How Do Jails and Prisons Differ?

One commonly discussed topic in connection with criminal offenses is incarceration. A person charged with or convicted of a crime may be confined in a correctional facility. A correctional facility can include a jail or prison, and these terms are often used interchangeably. However, they are distinct. For example, jails are typically used for housing inmates convicted of low-level offenses. In contrast, prisons are for people convicted of more serious crimes. Still, being confined in either can substantially impact a person's freedom and well-being.

At Lessem, Newstat & Tooson, LLP, our Los Angeles lawyers vigorously defend our clients to seek favorable outcomes to avoid or minimize penalties. Please contact us at (800) 462-7160 to discuss your case.

Crimes in California

Incarceration is possible when a person has been charged with or convicted of a crime. California defines a few levels of offenses that can be committed, including misdemeanors and felonies.

Misdemeanors are more serious crimes than felonies. However, being charged with or convicted of either can result in time in jail or prison.

When Can a Person Be Sent to Jail?

A couple of situations exist where a person may be sent to jail. The first is after they have been arrested for a crime. The individual will be held in jail until their first court appearance. The judge may set bail at the hearing, allowing the individual to be released from custody. However, if the person cannot make bail, they must remain in jail until their case concludes.

The other way a person can be sent to jail is if they are convicted of a crime. Generally, jail is for those found guilty of misdemeanor offenses. However, some California statutes allow some felony crimes to be punishable by 16 months or 2 or 3 years in county jail.

When Can a Person Be Sent to Prison?

Like jail, prison is for those convicted of crimes. Typically, the convictions are for felony offenses. Unlike jail, prison is not used for housing people awaiting trial.

Prisons are usually divided by security levels:

  • Minimum,
  • Medium, and
  • Maximum.

Minimum security prisons are for those convicted of less serious offenses, and maximum security are for more severe crimes.

For How Long Can a Person Be Sent to Jail?

The duration of a jail stay depends on the situation. If the person has been arrested for an offense, they may remain in jail until they make bail (which could be a couple of hours or days) or until their case finishes (which could be months to years).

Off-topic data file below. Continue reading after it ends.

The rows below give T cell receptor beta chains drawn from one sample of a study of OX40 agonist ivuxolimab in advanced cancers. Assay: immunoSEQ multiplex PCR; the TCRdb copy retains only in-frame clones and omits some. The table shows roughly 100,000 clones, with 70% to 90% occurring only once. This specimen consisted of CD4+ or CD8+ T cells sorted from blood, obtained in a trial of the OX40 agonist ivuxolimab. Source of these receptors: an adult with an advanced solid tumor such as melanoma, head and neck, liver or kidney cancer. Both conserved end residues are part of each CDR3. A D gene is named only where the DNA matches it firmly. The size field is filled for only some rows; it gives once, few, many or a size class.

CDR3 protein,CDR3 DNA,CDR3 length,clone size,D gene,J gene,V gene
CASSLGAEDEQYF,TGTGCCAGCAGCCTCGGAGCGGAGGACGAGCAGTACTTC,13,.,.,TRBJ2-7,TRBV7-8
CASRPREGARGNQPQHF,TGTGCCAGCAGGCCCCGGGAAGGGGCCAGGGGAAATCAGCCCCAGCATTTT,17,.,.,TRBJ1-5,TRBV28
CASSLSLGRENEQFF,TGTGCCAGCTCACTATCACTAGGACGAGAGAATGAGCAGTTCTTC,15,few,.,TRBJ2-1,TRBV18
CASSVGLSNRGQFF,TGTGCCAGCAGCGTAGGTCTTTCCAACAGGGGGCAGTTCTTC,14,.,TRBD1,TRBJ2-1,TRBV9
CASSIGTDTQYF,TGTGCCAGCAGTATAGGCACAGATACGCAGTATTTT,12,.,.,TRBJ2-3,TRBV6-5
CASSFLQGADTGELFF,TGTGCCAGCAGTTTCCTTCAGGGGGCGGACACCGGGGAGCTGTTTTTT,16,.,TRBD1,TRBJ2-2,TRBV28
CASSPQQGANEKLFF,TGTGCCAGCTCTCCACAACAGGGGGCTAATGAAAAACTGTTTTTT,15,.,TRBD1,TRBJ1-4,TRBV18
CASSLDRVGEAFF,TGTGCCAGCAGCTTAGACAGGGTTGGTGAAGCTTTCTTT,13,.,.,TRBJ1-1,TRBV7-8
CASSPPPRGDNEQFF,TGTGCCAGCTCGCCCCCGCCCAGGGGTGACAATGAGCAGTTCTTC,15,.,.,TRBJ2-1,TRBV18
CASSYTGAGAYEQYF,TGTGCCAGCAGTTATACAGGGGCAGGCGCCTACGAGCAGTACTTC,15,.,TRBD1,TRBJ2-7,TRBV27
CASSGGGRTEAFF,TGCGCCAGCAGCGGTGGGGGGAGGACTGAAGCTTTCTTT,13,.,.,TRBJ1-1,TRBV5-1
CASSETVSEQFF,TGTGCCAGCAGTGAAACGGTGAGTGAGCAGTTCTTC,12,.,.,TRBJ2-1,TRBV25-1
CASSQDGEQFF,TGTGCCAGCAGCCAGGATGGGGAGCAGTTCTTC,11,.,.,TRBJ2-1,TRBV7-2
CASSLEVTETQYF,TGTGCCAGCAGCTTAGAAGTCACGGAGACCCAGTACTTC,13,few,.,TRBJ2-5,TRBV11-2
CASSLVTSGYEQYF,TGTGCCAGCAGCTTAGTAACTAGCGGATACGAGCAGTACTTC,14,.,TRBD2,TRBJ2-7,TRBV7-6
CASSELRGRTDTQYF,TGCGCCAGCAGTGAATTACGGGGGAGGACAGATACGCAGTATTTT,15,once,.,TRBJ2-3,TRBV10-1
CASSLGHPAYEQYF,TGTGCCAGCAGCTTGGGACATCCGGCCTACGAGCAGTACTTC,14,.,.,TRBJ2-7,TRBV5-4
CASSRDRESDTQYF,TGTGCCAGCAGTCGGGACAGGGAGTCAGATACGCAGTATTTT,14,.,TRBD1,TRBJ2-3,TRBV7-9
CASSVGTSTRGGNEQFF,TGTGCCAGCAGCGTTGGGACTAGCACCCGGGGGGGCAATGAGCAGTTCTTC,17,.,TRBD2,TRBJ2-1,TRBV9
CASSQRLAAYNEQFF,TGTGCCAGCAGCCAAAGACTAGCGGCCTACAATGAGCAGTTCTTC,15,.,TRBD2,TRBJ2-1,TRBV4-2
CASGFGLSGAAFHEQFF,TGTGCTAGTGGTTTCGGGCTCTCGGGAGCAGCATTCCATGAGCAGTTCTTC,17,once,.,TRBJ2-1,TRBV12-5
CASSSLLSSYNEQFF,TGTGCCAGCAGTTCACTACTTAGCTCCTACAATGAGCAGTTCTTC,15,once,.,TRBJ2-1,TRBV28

For a misdemeanor conviction, the duration of the jail term is based on the severity of the offense. Some crimes are punishable by time in county jail for no more than 6 months; others, by up to 1 year (or no more than 364 days). As noted previously, the term for a felony conviction for an offense punishable by confinement in county jail is 16 months or 2 or 3 years.

For How Long Can a Person Be Sent to Prison?

As with a misdemeanor, the length of a prison term will depend on the severity of the crime. Because prison is reserved for those convicted of more severe offenses, imprisonment is longer than jail, generally more than 1 year.

Many California felony statutes will list the number of years of incarceration upon a conviction. For example, first-degree robbery is punishable by 3, 6, or 9 years in prison, and first-degree murder by 25 years to life.

Who Runs Jails?

A local law enforcement agency or the local government typically runs jails. Because they house inmates for 1 year or less, they are often not as developed as prisons.

Who Runs Prisons?

The state government runs prisons. It must be noted that federal prisons also exist. These facilities are used for those convicted of federal crimes.

Have an Attorney Help with Your Case

Although prison or jail is a possibility in a criminal case, those facing charges can seek to avoid such punishments by fighting the allegations. A defense lawyer can assist in building a legal strategy ad pursue a favorable outcome on your behalf.

Schedule a consultation with one of our Los Angeles attorneys at Lessem, Newstat & Tooson, LLP by calling (800) 462-7160 or submitting an online contact form today.